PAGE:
## Fourier Interpolation and Zero-Padding in the Middle

Let \(f\) be a function that you want to interpolate on the interval \([0, 1]\). Let \(k\) be some number of points. Say you know the values of \(f_i=f(i/k)\) for \(i=0, \dots, k-1\). If you knew that \(f\) were periodic with period \(1\), or in general if you knew that \(f\) decomposed into a sum of sinusoids with low frequencies, how might you leverage that knowledge to estimate \(f_{i+1/2}=f((i+1/2)/k)\)? (I’m assuming that the interpolation you have in mind exactly doubles the density of the grid. If you want to interpolate even more points, just repeat your procedure.)

Our assumptions on \(f\) boil down to “It’s a good idea to take a discrete Fourier transform here.” If we do that, we can reduce \(f\) to its component frequencies. Then, we can zero-pad the vector to increase the size of the frequency domain, do an inverse DFT to get back to a time domain, and we should be good to go.

(The inverse DFT formula contains a normalization term that divides by the number of points, so doubling the number of points in Fourier space will cut the magnitude of our function in half once the process is over. To correct this, we just have to multiply by \(2\).)

```
import numpy as np
import matplotlib.pyplot as plt
initial_N = 32
initial_sample_grid = np.linspace(0, 1, initial_N + 1)[:-1] # Remove final element because f(0)=f(1)
final_sample_grid = np.linspace(0, 1, 2 * initial_N + 1)[:-1]
def f(x):
return np.cos(2 * np.pi * x) + 0.5 * np.sin(2 * np.pi * x)
f_values = f(initial_sample_grid)
f_transformed = np.fft.fft(f_values) # NumPy built-in FFT
f_zero_padded = np.concatenate((f_transformed, np.zeros(initial_N))) # [f1, f2, ..., fN, 0, ..., 0]
f_interpolated = 2 * np.fft.ifft(f_zero_padded)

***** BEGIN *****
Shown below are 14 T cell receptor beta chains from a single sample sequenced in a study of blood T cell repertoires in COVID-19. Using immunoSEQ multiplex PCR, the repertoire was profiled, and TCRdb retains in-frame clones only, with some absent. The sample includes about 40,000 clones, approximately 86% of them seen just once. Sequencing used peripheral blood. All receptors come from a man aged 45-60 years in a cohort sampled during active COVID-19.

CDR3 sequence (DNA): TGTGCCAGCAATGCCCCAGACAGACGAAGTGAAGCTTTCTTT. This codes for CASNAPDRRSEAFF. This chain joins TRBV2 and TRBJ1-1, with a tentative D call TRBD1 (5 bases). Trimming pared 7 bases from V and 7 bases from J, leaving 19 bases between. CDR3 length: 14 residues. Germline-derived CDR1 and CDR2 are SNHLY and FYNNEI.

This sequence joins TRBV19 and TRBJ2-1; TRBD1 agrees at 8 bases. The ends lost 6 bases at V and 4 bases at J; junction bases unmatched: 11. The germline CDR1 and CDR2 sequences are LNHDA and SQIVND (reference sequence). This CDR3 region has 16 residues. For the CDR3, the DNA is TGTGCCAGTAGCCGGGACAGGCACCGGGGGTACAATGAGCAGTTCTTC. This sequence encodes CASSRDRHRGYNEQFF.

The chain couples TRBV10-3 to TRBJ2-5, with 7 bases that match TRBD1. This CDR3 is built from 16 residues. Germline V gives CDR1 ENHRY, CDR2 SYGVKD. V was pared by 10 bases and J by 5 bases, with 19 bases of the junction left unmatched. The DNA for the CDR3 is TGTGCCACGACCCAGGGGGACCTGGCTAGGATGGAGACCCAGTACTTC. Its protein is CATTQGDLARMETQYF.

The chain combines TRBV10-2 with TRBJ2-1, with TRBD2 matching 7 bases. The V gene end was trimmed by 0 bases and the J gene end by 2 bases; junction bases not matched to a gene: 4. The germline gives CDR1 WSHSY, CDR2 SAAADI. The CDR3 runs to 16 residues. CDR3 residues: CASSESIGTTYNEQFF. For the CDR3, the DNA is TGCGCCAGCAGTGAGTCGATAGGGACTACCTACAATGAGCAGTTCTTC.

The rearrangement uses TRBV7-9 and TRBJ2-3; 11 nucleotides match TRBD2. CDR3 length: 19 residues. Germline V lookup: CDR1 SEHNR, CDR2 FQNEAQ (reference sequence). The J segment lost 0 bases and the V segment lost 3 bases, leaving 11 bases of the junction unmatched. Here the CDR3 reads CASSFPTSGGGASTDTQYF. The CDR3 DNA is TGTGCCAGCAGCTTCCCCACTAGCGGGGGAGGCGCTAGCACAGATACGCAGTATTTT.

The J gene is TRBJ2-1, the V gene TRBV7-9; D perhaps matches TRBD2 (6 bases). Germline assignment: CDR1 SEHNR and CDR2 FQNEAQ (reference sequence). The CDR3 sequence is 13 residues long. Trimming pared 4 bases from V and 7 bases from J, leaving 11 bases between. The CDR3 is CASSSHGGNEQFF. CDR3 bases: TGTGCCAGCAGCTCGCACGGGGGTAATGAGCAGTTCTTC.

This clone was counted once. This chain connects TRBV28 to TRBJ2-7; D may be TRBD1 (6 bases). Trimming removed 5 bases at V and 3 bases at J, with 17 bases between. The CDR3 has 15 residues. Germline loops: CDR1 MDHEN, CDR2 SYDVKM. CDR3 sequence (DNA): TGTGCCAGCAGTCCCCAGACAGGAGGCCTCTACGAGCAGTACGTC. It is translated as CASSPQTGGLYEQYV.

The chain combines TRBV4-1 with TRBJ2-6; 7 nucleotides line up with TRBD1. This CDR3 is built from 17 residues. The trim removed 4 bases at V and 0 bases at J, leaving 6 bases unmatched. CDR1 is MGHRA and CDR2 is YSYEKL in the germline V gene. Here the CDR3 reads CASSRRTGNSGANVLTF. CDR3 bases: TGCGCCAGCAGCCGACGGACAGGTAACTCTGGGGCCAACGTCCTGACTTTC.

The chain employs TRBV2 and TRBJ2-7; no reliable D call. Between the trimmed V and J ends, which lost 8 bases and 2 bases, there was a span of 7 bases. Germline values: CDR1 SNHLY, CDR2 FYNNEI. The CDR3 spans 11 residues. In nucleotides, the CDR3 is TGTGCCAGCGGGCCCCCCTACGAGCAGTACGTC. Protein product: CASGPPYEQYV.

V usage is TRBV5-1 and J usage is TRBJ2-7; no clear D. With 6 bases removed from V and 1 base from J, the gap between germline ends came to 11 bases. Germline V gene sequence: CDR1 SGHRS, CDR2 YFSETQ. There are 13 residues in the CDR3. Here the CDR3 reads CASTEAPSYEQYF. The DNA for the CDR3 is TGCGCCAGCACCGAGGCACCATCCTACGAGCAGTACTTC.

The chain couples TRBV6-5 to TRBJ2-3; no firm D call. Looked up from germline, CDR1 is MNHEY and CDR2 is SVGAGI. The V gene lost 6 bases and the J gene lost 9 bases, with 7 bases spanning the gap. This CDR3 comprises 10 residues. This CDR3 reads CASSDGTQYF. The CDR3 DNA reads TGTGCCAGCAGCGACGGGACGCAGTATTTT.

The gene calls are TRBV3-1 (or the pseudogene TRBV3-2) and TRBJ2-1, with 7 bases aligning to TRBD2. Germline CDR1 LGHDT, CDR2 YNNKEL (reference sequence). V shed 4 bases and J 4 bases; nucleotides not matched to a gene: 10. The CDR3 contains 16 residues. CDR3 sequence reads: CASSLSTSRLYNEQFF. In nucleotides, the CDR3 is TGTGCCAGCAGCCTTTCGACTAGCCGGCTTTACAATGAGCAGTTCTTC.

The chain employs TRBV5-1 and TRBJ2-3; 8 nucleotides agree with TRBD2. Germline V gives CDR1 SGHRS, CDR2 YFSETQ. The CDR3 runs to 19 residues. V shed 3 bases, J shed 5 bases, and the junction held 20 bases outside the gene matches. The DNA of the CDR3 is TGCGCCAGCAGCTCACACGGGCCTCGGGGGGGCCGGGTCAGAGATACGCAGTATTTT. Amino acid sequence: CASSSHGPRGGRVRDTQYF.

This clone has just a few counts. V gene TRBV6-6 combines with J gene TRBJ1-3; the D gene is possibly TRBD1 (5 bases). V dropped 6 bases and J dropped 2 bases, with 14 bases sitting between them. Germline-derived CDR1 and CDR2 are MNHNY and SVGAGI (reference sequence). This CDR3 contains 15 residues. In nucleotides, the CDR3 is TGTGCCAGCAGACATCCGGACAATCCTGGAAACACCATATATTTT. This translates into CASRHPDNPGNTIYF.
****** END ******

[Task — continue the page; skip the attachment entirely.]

plt.plot(final_sample_grid, f(final_sample_grid), label="True")
plt.plot(final_sample_grid, f_interpolated, label="Interpolated")
plt.legend()
plt.show()
```

Oh dear.

Let’s not sell ourselves short: this *is* an interpolation. It successfully matches the value of \(f\) at all the data points we’ve given it. The problem, specifically, is that it introduces very high frequencies – frequencies, in particular, that could not be resolved on the original grid on which we sampled \(f\). Usually, we prefer our interpolations to be more conservative about these frequencies. We’re going to have to do something different.

To see exactly what, let’s take a look at the derivation of the DFT. Usually, we think of it in these terms:

\[X_k = \sum_{n=0}^{N-1} x_n e^{-2 \pi i n k / N}.\]But this is just a rewriting (using the fact \(e^{-2 \pi i} = 1\)) of the form

\[X_k = \sum_{n=-N/2+1}^{N/2} x_n e^{-2 \pi i n k / N} \approx \int_{-\infty}^\infty x(\xi)e^{-2 \pi i (k/N) \xi}~ d\xi.\]Here, the right-hand side is the actual Fourier transform, treating \(x\) as a continuous function, and the left-hand side is the discretization which focuses on the modes with lowest frequency. This is logical: those modes can be resolved on a sparse grid, while higher frequencies will require denser grids. In short, the discrete Fourier transform as usually implemented is “wrapped around” halfway. Rather than thinking of the lowest frequencies as being at the start or end of the vector we pass in, we should think of them as being in the middle.